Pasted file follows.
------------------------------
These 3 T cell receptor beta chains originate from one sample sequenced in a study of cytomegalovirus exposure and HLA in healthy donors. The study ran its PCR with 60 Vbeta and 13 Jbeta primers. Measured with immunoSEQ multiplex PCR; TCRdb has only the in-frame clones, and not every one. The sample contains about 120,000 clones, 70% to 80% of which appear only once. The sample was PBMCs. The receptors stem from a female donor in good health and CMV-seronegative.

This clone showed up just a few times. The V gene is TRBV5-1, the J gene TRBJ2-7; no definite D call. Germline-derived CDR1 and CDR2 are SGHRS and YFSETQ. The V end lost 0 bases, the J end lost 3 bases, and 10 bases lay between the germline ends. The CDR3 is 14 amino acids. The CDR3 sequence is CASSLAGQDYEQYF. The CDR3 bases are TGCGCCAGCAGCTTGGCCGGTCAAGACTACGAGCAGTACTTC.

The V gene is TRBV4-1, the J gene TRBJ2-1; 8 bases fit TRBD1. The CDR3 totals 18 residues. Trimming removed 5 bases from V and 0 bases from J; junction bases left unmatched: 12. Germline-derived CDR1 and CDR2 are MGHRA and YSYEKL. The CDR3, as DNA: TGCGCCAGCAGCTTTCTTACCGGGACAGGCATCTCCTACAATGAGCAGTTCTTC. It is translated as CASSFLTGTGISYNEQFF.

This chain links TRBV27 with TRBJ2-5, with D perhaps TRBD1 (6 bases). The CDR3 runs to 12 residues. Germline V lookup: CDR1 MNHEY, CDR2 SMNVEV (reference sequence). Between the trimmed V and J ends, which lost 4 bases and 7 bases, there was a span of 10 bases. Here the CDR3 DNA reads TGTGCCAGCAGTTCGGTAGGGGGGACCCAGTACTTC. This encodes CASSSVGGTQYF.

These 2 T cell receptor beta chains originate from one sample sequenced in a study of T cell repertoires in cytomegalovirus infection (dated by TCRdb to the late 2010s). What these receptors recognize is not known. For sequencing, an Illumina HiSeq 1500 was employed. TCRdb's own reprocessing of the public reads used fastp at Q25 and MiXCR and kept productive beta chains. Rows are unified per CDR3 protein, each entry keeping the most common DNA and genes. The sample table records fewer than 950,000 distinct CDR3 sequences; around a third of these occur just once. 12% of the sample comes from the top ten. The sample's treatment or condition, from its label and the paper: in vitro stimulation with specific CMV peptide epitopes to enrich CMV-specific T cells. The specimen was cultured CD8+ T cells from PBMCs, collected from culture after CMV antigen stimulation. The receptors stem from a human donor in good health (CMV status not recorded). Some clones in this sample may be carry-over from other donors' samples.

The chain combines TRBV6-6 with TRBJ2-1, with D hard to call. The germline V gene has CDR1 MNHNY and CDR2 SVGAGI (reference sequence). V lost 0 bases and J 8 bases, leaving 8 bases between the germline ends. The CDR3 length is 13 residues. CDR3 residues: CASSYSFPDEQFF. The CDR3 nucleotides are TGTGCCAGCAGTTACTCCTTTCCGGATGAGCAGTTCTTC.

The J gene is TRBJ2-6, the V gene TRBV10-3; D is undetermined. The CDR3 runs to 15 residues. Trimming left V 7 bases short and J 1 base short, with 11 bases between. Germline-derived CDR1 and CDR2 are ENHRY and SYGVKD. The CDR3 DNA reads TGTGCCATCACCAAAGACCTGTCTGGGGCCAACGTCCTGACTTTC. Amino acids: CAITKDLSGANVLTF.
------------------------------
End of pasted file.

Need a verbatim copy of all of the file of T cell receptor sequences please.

These 3 T cell receptor beta chains originate from one sample sequenced in a study of cytomegalovirus exposure and HLA in healthy donors. The study ran its PCR with 60 Vbeta and 13 Jbeta primers. Measured with immunoSEQ multiplex PCR; TCRdb has only the in-frame clones, and not every one. The sample contains about 120,000 clones, 70% to 80% of which appear only once. The sample was PBMCs. The receptors stem from a female donor in good health and CMV-seronegative.

This clone showed up just a few times. The V gene is TRBV5-1, the J gene TRBJ2-7; no definite D call. Germline-derived CDR1 and CDR2 are SGHRS and YFSETQ. The V end lost 0 bases, the J end lost 3 bases, and 10 bases lay between the germline ends. The CDR3 is 14 amino acids. The CDR3 sequence is CASSLAGQDYEQYF. The CDR3 bases are TGCGCCAGCAGCTTGGCCGGTCAAGACTACGAGCAGTACTTC.

The V gene is TRBV4-1, the J gene TRBJ2-1; 8 bases fit TRBD1. The CDR3 totals 18 residues. Trimming removed 5 bases from V and 0 bases from J; junction bases left unmatched: 12. Germline-derived CDR1 and CDR2 are MGHRA and YSYEKL. The CDR3, as DNA: TGCGCCAGCAGCTTTCTTACCGGGACAGGCATCTCCTACAATGAGCAGTTCTTC. It is translated as CASSFLTGTGISYNEQFF.

This chain links TRBV27 with TRBJ2-5, with D perhaps TRBD1 (6 bases). The CDR3 runs to 12 residues. Germline V lookup: CDR1 MNHEY, CDR2 SMNVEV (reference sequence). Between the trimmed V and J ends, which lost 4 bases and 7 bases, there was a span of 10 bases. Here the CDR3 DNA reads TGTGCCAGCAGTTCGGTAGGGGGGACCCAGTACTTC. This encodes CASSSVGGTQYF.

These 2 T cell receptor beta chains originate from one sample sequenced in a study of T cell repertoires in cytomegalovirus infection (dated by TCRdb to the late 2010s). What these receptors recognize is not known. For sequencing, an Illumina HiSeq 1500 was employed. TCRdb's own reprocessing of the public reads used fastp at Q25 and MiXCR and kept productive beta chains. Rows are unified per CDR3 protein, each entry keeping the most common DNA and genes. The sample table records fewer than 950,000 distinct CDR3 sequences; around a third of these occur just once. 12% of the sample comes from the top ten. The sample's treatment or condition, from its label and the paper: in vitro stimulation with specific CMV peptide epitopes to enrich CMV-specific T cells. The specimen was cultured CD8+ T cells from PBMCs, collected from culture after CMV antigen stimulation. The receptors stem from a human donor in good health (CMV status not recorded). Some clones in this sample may be carry-over from other donors' samples.

The chain combines TRBV6-6 with TRBJ2-1, with D hard to call. The germline V gene has CDR1 MNHNY and CDR2 SVGAGI (reference sequence). V lost 0 bases and J 8 bases, leaving 8 bases between the germline ends. The CDR3 length is 13 residues. CDR3 residues: CASSYSFPDEQFF. The CDR3 nucleotides are TGTGCCAGCAGTTACTCCTTTCCGGATGAGCAGTTCTTC.

The J gene is TRBJ2-6, the V gene TRBV10-3; D is undetermined. The CDR3 runs to 15 residues. Trimming left V 7 bases short and J 1 base short, with 11 bases between. Germline-derived CDR1 and CDR2 are ENHRY and SYGVKD. The CDR3 DNA reads TGTGCCATCACCAAAGACCTGTCTGGGGCCAACGTCCTGACTTTC. Amino acids: CAITKDLSGANVLTF.